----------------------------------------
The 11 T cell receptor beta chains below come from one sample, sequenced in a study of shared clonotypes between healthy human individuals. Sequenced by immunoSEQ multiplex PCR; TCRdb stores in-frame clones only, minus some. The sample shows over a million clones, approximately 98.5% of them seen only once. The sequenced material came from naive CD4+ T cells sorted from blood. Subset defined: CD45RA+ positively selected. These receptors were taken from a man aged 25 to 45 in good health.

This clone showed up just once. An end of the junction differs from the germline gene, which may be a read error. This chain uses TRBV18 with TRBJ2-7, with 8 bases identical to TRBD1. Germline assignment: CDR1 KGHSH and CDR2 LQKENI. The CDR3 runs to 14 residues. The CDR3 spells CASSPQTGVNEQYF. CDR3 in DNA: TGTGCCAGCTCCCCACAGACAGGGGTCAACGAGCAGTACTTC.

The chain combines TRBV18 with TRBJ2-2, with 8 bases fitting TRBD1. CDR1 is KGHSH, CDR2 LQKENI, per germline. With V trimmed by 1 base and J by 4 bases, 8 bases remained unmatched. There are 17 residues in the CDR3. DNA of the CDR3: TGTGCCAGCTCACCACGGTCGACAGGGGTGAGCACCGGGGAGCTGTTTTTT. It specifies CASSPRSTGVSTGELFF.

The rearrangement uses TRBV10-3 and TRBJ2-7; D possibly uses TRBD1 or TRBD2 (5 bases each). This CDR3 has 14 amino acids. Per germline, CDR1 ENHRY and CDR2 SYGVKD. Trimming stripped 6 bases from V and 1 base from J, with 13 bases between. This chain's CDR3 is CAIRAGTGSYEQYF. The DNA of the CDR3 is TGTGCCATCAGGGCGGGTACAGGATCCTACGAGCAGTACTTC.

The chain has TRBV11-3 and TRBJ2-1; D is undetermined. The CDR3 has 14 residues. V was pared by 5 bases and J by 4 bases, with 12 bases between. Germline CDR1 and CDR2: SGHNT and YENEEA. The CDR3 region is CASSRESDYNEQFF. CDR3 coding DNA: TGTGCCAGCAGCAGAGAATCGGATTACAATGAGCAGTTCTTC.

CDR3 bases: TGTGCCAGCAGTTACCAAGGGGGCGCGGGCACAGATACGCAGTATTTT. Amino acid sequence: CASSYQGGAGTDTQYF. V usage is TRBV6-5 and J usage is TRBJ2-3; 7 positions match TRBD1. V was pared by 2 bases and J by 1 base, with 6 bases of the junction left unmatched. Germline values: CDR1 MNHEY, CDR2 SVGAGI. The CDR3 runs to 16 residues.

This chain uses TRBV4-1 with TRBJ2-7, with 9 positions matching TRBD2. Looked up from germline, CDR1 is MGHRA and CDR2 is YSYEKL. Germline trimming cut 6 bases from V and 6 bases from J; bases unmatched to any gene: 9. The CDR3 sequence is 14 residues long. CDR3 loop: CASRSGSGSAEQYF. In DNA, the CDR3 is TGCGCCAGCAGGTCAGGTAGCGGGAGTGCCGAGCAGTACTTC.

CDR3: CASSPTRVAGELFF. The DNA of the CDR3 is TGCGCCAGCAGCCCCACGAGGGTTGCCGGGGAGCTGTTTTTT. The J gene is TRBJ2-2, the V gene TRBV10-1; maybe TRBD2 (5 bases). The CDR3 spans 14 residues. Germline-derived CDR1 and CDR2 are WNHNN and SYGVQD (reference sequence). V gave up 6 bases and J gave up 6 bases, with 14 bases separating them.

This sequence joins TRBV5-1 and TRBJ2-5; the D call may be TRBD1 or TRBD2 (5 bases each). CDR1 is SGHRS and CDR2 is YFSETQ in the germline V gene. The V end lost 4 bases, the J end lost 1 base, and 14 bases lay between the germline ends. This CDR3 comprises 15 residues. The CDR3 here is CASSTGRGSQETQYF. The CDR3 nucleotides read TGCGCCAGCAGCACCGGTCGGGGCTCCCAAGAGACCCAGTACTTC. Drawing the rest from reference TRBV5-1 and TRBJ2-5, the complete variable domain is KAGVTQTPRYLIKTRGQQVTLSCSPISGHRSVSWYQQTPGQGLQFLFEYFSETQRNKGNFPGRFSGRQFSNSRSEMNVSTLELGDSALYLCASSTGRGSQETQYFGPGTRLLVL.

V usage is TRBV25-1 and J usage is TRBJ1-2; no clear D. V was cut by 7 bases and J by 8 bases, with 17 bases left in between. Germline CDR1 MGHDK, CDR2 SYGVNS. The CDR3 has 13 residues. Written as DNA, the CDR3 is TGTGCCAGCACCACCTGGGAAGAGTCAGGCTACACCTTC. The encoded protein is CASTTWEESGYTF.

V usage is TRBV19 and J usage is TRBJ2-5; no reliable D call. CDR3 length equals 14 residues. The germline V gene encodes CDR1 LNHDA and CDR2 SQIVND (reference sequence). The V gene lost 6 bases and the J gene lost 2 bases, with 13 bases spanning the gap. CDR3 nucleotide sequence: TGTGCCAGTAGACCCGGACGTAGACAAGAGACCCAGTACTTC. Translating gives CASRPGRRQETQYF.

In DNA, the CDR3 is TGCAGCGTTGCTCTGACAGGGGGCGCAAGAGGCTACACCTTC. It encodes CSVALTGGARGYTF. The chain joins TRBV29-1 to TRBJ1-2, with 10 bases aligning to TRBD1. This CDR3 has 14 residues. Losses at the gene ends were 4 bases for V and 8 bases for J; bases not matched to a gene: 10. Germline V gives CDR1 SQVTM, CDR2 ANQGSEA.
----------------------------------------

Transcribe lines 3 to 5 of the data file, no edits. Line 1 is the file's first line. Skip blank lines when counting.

The chain combines TRBV18 with TRBJ2-2, with 8 bases fitting TRBD1. CDR1 is KGHSH, CDR2 LQKENI, per germline. With V trimmed by 1 base and J by 4 bases, 8 bases remained unmatched. There are 17 residues in the CDR3. DNA of the CDR3: TGTGCCAGCTCACCACGGTCGACAGGGGTGAGCACCGGGGAGCTGTTTTTT. It specifies CASSPRSTGVSTGELFF.

The rearrangement uses TRBV10-3 and TRBJ2-7; D possibly uses TRBD1 or TRBD2 (5 bases each). This CDR3 has 14 amino acids. Per germline, CDR1 ENHRY and CDR2 SYGVKD. Trimming stripped 6 bases from V and 1 base from J, with 13 bases between. This chain's CDR3 is CAIRAGTGSYEQYF. The DNA of the CDR3 is TGTGCCATCAGGGCGGGTACAGGATCCTACGAGCAGTACTTC.

The chain has TRBV11-3 and TRBJ2-1; D is undetermined. The CDR3 has 14 residues. V was pared by 5 bases and J by 4 bases, with 12 bases between. Germline CDR1 and CDR2: SGHNT and YENEEA. The CDR3 region is CASSRESDYNEQFF. CDR3 coding DNA: TGTGCCAGCAGCAGAGAATCGGATTACAATGAGCAGTTCTTC.